On appeal, the Benefits Review Board vacated Judge Brown's denial of benefits. It noted that because Riggio also worked as a checker, he could not have been "exclusively" employed as a delivery clerk within the meaning of 33 U.S.C. § 902(3)(A). The Board remanded the case to the Office of Administrative Law Judges for further proceedings. Before the case was heard again, Maher petitioned this court for review of the Board's order, but we dismissed the petition for lack of jurisdiction. The parties also agreed on a stipulation resolving the medical and compensation issues subject to the final resolution of the coverage issue.

On remand, the case was assigned to a different ALJ, Judge Ralph A. Romano, whom the parties informed about their stipulation, although they did not ask him to enter the stipulation into the record at that time. Judge Romano held that a delivery clerk could be covered by the Act only if he were subject to reassignment as a checker during the course of a single workday. Since Riggio worked only as a delivery clerk on the day of his injury and did not demonstrate that he was subject to reassignment during that day, Judge Romano denied him coverage. Riggio appealed again to the Board, which rejected Judge Romano's "same day of injury" status test. Instead, the Board found Riggio to be covered because "he was assigned to work as a checker by [Maher] as a part of his regular duties," even though he did not work as a checker on the day of his injury or even in the two weeks previous. Accordingly, the Board reversed Judge Romano's order and remanded the case "for consideration of any remaining issues."

Within the mandated 60 day period to appeal, see 33 U.S.C. § 921(c), Maher filed a petition in this court for review of the Board's decision. Riggio subsequently filed a motion to hold briefing in abeyance pending the finalization of the stipulation referred to above regarding the amount recoverable upon resolution of the coverage issue. The final version of the stipulation read in relevant part:

There is dispute [sic] between claimant and employer as to the existence of jurisdiction under the Longshore and Harbor Workers' Compensation Act. The employer does not concede the existence of such jurisdiction by reason of the execution of this stipulation. The parties agree, in the event of a finding of jurisdiction under the Act, that the injury has caused a permanent loss of use to the left upper extremity and that the claimant is entitle [sic] to an award of 4% of the left arm, equaling 12.48 weeks, at a weekly rate of $738.30 pursuant to 33 U.S.C. 908(c)(1).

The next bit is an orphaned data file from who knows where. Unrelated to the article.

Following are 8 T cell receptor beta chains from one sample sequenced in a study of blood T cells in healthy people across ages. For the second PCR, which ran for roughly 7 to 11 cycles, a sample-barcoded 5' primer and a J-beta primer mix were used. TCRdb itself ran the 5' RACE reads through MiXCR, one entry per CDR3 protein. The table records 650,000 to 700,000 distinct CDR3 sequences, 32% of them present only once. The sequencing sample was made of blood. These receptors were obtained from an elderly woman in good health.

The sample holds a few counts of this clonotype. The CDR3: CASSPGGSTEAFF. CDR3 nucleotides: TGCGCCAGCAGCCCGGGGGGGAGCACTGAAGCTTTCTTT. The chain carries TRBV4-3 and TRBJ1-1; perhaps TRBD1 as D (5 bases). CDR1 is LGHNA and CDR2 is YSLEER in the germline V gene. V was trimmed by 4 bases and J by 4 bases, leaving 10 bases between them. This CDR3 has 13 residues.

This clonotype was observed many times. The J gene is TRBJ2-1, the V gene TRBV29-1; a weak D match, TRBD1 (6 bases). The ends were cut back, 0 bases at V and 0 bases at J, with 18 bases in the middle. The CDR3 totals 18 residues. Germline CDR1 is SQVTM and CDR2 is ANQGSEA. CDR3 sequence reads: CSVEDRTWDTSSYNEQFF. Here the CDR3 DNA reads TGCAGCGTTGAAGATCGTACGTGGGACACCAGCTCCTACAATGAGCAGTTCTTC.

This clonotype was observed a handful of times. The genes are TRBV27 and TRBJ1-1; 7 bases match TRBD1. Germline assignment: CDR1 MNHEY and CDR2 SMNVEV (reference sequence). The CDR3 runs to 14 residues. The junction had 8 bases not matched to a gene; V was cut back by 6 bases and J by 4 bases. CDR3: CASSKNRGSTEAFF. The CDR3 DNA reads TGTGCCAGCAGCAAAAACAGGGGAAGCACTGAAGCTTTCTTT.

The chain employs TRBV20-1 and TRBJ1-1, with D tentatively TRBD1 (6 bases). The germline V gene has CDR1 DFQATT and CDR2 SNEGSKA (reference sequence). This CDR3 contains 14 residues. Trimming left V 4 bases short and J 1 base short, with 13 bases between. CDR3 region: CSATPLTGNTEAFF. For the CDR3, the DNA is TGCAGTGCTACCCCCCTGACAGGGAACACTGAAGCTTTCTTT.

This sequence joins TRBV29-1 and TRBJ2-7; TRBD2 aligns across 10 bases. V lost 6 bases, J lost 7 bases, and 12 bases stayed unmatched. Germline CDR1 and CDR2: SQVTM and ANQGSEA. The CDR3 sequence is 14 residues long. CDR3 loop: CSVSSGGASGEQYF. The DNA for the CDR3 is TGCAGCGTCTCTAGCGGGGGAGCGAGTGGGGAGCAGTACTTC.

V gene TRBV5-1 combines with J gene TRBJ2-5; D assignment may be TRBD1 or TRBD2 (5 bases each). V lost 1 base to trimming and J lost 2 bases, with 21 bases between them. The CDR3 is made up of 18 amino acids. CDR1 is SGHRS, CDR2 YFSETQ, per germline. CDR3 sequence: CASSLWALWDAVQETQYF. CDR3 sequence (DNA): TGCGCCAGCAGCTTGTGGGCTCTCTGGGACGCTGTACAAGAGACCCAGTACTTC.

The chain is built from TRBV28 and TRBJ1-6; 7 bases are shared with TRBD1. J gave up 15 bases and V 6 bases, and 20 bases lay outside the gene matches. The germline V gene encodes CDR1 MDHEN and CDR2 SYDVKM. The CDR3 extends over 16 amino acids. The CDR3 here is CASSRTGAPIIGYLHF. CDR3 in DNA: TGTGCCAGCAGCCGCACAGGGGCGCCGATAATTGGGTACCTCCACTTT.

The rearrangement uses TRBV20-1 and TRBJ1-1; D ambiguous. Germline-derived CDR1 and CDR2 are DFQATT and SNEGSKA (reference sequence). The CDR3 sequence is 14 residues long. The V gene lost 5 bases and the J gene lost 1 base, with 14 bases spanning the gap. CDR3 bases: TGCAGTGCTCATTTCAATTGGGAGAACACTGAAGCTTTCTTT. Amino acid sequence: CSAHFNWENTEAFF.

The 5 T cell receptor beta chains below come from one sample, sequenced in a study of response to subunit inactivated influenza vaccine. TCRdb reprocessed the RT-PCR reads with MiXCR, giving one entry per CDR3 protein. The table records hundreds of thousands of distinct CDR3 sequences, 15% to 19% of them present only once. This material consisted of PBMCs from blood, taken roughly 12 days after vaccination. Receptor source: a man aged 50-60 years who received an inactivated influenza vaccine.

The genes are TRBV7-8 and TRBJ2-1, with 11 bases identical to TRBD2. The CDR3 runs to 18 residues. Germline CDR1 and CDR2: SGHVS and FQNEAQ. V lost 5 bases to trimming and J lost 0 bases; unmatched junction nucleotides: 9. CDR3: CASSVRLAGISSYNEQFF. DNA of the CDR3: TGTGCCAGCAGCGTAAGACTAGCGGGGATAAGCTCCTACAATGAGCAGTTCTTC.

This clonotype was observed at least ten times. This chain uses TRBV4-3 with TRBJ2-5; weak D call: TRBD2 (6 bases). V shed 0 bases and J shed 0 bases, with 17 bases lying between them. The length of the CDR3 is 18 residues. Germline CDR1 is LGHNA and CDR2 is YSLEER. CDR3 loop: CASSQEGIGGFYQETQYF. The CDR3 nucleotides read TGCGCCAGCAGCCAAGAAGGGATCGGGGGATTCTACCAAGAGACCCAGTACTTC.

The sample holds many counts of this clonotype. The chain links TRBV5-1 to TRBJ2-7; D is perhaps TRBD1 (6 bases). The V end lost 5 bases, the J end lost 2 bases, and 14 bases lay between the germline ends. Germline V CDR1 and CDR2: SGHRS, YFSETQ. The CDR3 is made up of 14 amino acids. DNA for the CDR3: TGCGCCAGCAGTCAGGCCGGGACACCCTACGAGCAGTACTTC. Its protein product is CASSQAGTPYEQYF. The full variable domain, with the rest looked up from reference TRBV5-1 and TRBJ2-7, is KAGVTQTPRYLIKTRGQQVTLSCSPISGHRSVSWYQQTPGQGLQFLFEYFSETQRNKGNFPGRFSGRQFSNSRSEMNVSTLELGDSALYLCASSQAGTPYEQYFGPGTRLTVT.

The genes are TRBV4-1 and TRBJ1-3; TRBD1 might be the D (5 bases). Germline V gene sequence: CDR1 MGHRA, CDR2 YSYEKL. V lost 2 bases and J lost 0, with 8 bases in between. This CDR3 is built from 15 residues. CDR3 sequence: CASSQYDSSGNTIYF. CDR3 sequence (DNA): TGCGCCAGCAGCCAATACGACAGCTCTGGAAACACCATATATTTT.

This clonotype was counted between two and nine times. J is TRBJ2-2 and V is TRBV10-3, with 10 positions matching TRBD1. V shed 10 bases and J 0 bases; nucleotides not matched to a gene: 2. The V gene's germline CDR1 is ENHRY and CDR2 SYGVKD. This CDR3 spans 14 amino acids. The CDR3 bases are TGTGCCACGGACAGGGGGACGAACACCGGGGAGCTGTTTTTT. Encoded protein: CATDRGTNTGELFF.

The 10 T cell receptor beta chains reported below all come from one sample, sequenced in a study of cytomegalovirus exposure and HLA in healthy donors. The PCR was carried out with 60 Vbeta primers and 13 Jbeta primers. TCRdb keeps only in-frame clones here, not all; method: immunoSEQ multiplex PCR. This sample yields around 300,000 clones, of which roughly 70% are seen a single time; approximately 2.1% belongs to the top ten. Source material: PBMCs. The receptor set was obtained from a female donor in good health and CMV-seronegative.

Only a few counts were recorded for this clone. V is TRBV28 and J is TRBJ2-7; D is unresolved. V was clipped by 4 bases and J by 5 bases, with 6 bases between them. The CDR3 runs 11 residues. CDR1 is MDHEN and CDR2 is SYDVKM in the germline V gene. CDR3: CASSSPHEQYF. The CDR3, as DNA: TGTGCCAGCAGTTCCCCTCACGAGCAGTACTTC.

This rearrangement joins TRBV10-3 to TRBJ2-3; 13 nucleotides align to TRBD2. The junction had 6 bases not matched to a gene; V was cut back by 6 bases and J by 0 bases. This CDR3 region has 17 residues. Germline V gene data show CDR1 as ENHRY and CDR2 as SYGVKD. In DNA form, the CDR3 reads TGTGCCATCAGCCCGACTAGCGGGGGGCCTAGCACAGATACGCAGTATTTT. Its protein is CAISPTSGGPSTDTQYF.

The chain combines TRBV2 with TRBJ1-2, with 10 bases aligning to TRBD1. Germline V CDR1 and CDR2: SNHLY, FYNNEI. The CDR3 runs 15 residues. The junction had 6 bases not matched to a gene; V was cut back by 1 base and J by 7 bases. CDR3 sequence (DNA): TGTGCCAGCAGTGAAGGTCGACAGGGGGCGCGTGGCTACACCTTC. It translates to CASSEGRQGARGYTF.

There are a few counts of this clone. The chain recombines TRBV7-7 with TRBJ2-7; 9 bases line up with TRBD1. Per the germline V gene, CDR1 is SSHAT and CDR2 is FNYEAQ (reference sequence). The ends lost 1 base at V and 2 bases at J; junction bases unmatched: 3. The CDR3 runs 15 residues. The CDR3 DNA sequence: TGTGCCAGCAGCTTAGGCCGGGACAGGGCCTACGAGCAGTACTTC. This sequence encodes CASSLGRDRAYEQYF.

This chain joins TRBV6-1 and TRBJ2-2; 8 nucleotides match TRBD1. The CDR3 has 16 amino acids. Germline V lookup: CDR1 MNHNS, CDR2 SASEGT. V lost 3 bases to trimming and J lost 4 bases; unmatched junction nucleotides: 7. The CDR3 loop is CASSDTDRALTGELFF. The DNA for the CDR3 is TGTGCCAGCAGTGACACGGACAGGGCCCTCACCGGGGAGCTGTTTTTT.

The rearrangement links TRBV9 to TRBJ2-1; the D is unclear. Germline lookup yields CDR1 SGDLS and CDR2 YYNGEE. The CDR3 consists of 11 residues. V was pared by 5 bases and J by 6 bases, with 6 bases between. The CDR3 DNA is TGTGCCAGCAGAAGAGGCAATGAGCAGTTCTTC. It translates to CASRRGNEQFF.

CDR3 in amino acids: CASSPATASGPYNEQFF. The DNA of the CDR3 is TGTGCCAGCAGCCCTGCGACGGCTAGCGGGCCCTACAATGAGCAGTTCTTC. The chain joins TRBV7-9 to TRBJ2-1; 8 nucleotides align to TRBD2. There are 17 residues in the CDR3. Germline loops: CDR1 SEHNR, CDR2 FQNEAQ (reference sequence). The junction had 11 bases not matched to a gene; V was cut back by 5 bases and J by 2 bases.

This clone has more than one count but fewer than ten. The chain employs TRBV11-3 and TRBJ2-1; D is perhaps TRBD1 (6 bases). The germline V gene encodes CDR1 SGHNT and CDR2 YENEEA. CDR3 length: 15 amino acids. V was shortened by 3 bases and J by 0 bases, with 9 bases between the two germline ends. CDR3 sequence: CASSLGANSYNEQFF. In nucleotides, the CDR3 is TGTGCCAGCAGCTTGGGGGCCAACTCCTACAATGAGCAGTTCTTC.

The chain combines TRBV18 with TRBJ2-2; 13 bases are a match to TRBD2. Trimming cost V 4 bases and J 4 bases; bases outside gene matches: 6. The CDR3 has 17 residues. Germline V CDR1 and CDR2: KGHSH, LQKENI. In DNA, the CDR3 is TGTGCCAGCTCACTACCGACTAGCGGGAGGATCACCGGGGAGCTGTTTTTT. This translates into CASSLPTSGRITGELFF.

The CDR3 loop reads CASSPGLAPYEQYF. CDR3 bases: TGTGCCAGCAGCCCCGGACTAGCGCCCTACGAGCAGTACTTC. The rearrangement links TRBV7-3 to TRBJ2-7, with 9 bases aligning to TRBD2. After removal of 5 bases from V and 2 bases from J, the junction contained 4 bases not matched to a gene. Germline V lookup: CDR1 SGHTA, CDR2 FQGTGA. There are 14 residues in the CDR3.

...

Additionally, in the event that the third Circuit [sic] finds jurisdiction under the [Act], and an award of 4% of the left

Page 166

arm is awarded, a fee of $7,500.00 should be paid to the firm of Israel, Adler, Ronca & Gucciardo up and above compensation paid to the claimant.

Judge Romano issued an order approving the stipulation, but he characterized the stipulation as a settlement. Recognizing that Judge Romano's order of settlement was not what the parties wanted, Maher petitioned Judge Romano to amend the order to reflect that the agreement is a stipulation and not a settlement. In a subsequent order, Judge Romano complied with this request.

We have appellate jurisdiction to review the Board's order under 33 U.S.C. § 921(c).3 Our examination is "limited to a determination of whether the Board acted in conformance with applicable law and within its proper scope of review." Curtis v. Schlumberger Offshore Service, Inc., 849 F.2d 805, 807 (3d Cir.1988). Because the Board does not administer the Act, our review of its interpretation of the Act is "essentially plenary" but we "will `respect' [the Board's] interpretation if it is `reasonable.'" Sea-Land Serv., Inc. v. Rock, 953 F.2d 56, 59 (3d Cir.1992) (quoting Curtis, 849 F.2d at 808).

II. Coverage
A. Description of the Coverage Test

The 1972 amendments to the Longshore and Harbor Workers Compensation Act created a "two-part test `looking both to the "situs" of the injury and the "status" of the injured,' to determine eligibility for compensation." Rock, 953 F.2d at 60 (quoting Northeast Marine Terminal Co. v. Caputo, 432 U.S. 249, 265, 97 S.Ct. 2348, 53 L.Ed.2d 320 (1977)). Because Congress included a broad geographical area in the "situs" component of the test, including both injuries on water and areas on land that are connected to maritime activity, it limited the persons who fulfill the "status" test to those who "engaged in maritime employment." 33 U.S.C. § 902(3). The Act defines such persons as:

any longshoreman or other person engaged in longshoring operations, and any harbor-worker including a ship repairman, shipbuilder, and ship-breaker, but such term does not include —

(A) individuals employed exclusively to perform office clerical, secretarial, security, or data processing work;

Id. We noted in Rock that this definition of "maritime employment" is rather...